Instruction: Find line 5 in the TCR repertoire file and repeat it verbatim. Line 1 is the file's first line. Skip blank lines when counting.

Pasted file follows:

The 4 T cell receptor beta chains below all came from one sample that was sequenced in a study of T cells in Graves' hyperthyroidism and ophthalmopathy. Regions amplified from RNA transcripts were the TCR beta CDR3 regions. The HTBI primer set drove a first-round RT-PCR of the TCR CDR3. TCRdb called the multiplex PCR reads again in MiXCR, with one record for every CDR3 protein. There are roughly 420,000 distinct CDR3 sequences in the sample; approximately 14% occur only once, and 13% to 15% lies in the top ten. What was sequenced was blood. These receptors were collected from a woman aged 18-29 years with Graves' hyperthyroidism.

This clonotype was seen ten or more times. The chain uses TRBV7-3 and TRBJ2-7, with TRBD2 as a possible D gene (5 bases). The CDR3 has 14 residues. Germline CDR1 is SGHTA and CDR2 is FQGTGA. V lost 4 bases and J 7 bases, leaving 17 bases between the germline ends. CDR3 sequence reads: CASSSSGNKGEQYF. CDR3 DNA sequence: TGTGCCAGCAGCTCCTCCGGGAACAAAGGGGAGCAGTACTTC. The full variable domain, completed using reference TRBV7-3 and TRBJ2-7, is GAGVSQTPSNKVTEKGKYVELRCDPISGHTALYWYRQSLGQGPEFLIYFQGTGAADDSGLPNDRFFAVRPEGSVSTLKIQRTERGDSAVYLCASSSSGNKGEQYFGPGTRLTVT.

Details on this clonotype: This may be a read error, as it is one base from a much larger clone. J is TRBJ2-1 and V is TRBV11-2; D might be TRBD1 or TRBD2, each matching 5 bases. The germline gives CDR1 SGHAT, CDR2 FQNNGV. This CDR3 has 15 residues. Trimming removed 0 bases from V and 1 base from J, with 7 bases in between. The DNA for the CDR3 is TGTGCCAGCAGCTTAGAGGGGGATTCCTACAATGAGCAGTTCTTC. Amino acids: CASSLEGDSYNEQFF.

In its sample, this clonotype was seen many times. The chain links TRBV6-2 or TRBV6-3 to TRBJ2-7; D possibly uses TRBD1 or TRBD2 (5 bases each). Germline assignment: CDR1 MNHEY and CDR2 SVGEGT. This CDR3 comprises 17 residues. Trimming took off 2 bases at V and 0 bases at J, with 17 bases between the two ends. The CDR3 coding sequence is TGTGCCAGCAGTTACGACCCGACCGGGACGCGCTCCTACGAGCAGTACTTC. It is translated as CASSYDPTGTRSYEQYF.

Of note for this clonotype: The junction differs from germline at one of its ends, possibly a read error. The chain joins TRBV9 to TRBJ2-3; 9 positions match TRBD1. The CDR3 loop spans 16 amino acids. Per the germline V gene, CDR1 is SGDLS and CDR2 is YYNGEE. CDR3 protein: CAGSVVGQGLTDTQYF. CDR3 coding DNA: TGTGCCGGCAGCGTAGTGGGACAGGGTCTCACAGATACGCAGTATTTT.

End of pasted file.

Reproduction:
Of note for this clonotype: The junction differs from germline at one of its ends, possibly a read error. The chain joins TRBV9 to TRBJ2-3; 9 positions match TRBD1. The CDR3 loop spans 16 amino acids. Per the germline V gene, CDR1 is SGDLS and CDR2 is YYNGEE. CDR3 protein: CAGSVVGQGLTDTQYF. CDR3 coding DNA: TGTGCCGGCAGCGTAGTGGGACAGGGTCTCACAGATACGCAGTATTTT.